Kramer v. Caribbean Mills, Inc. – Case Brief
Kramer v. Caribbean Mills, Inc., 394 U.S. 823 (1969).
Facts: Caribbean Mills, Inc. (D) entered into an agreement to purchase corporate stock in the Panama and Venezuela Finance Company with a down payment of $85,000 and $165,000 in twelve installments. Caribbean Mills paid the down payment but did not pay any of the installments. Panama then assigned its interest in the payments to Kramer (P) for $1 and Kramer’s promise to pay Panama 95% of any net recovery. Kramer brought an action in diversity against D in Texas and D moved for dismissal for lack of jurisdiction. The jury entered a verdict in favor of P and D appealed. The Court of Appeals reversed and the Supreme Court granted certiorari.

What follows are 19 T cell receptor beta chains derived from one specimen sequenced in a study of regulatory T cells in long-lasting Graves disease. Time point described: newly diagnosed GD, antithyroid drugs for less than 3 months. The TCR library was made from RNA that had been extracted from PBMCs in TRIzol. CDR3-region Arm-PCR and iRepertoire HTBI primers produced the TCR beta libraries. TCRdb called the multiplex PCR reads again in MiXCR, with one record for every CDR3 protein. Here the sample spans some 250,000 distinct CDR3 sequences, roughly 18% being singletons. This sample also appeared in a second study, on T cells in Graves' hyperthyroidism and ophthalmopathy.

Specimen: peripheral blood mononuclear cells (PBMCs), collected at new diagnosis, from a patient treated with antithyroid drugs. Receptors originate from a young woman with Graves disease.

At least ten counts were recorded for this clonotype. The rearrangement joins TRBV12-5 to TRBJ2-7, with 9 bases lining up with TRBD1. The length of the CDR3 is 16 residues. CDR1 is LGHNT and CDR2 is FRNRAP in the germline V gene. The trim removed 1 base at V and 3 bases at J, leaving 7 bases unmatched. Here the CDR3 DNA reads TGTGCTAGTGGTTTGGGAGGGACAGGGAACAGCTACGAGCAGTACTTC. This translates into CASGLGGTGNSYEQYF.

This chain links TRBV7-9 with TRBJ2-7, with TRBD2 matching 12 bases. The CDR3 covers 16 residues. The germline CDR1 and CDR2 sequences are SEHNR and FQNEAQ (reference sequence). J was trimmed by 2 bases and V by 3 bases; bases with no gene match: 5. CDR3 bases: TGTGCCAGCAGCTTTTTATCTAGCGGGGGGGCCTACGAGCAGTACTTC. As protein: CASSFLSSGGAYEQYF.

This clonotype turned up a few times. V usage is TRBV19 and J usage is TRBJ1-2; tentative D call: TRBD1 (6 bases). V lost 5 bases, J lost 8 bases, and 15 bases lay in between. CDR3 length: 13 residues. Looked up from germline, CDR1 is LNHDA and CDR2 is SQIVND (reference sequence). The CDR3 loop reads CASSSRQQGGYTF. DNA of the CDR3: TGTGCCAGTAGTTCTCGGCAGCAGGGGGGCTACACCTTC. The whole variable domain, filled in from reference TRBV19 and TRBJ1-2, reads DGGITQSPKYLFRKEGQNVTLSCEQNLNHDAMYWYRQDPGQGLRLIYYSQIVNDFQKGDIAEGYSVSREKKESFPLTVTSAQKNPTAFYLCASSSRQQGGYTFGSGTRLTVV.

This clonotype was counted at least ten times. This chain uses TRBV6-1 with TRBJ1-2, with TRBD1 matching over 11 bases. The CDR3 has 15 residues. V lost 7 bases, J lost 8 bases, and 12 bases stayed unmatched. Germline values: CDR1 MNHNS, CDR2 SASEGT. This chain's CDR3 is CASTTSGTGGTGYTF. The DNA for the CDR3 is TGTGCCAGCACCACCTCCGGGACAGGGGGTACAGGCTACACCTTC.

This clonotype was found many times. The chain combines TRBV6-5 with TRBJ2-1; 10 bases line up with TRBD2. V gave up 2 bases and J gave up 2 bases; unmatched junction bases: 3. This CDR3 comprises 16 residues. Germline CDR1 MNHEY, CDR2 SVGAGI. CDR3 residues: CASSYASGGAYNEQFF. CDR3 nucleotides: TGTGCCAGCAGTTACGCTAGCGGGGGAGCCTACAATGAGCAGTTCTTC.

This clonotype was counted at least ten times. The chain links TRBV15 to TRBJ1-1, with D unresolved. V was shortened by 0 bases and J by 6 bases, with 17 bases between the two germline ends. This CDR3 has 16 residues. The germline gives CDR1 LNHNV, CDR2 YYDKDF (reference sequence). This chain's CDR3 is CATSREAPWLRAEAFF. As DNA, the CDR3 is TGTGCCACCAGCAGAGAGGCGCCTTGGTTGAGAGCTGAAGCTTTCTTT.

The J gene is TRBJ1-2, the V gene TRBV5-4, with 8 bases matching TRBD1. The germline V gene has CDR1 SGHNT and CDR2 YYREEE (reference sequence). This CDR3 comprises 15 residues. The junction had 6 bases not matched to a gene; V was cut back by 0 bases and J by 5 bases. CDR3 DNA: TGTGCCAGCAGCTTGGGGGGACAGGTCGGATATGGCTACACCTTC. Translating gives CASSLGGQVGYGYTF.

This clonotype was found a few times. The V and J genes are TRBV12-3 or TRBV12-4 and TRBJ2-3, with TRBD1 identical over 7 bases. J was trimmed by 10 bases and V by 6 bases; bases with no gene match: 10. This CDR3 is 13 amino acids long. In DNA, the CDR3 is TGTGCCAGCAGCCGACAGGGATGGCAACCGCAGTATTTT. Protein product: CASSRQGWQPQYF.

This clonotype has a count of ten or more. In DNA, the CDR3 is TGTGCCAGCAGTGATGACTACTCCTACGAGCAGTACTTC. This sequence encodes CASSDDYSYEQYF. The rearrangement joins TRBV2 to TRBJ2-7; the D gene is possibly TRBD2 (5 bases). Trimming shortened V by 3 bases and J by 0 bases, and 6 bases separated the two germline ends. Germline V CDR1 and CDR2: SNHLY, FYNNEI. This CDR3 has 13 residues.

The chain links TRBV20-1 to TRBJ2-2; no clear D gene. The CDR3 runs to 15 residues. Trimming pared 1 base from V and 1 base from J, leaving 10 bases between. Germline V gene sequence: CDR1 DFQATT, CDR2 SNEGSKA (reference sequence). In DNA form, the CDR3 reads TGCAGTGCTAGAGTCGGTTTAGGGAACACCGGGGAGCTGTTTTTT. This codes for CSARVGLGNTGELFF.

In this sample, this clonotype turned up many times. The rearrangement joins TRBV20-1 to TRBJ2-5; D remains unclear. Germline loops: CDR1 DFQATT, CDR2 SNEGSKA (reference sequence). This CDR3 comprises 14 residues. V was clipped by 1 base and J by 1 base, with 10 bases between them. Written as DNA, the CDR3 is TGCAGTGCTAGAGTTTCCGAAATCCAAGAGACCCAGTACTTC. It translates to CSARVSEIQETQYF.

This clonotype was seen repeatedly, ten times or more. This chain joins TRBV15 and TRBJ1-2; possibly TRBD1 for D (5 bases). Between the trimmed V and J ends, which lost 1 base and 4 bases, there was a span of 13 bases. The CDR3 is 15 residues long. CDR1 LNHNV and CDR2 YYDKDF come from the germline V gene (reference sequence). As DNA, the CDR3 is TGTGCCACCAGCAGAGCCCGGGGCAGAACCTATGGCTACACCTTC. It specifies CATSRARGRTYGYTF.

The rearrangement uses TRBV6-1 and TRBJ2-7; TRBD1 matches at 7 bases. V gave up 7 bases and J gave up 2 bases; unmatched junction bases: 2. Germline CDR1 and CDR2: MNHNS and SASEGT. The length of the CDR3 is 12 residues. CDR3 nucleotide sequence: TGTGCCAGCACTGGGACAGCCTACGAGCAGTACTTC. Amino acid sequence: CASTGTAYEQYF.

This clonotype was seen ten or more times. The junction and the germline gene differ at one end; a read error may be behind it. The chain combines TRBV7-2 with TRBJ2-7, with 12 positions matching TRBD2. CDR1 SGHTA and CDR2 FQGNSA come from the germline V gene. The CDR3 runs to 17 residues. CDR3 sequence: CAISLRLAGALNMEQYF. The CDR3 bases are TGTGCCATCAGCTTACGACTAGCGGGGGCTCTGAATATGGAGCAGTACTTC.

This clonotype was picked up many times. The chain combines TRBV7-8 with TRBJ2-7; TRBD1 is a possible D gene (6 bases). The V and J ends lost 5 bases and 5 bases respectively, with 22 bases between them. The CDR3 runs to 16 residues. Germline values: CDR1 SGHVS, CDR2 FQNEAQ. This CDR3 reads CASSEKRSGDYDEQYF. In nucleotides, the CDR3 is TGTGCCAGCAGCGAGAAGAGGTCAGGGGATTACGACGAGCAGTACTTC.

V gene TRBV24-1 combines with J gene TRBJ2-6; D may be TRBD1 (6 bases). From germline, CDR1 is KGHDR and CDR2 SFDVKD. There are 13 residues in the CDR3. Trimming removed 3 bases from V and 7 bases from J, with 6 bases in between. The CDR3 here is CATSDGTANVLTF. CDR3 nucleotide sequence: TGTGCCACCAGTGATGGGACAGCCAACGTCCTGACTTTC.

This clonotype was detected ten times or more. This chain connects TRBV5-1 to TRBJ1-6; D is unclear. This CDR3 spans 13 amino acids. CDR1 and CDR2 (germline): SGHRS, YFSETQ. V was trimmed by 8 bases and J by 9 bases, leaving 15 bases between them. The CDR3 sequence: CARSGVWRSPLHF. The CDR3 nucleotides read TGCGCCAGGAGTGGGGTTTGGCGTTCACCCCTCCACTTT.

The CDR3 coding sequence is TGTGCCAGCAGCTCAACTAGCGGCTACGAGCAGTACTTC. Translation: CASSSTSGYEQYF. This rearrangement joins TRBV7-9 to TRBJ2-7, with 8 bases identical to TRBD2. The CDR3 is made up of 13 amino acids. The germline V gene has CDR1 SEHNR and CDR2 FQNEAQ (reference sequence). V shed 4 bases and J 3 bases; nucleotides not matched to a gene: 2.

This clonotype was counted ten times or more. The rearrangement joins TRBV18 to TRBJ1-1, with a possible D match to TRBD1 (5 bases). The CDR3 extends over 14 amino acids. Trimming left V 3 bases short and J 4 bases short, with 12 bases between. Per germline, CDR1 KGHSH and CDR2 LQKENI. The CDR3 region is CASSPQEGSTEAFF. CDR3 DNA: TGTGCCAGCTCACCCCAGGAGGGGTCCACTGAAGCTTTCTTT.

Issue: May a collusive assignment be used to create diversity of citizenship?
Holding and Rule (Harlan): No. A collusive assignment may not be used to create diversity of citizenship. The court reasoned that if federal jurisdiction could be created by assignments of this kind a vast quantity of ordinary contract and tort litigation could be channeled into federal courts. Section 1359 was enacted to prevent the manufacture of federal jurisdiction.
Notes: It is clear from the record that the specific purpose of assigning the rights to suit to Kramer was to create diversity.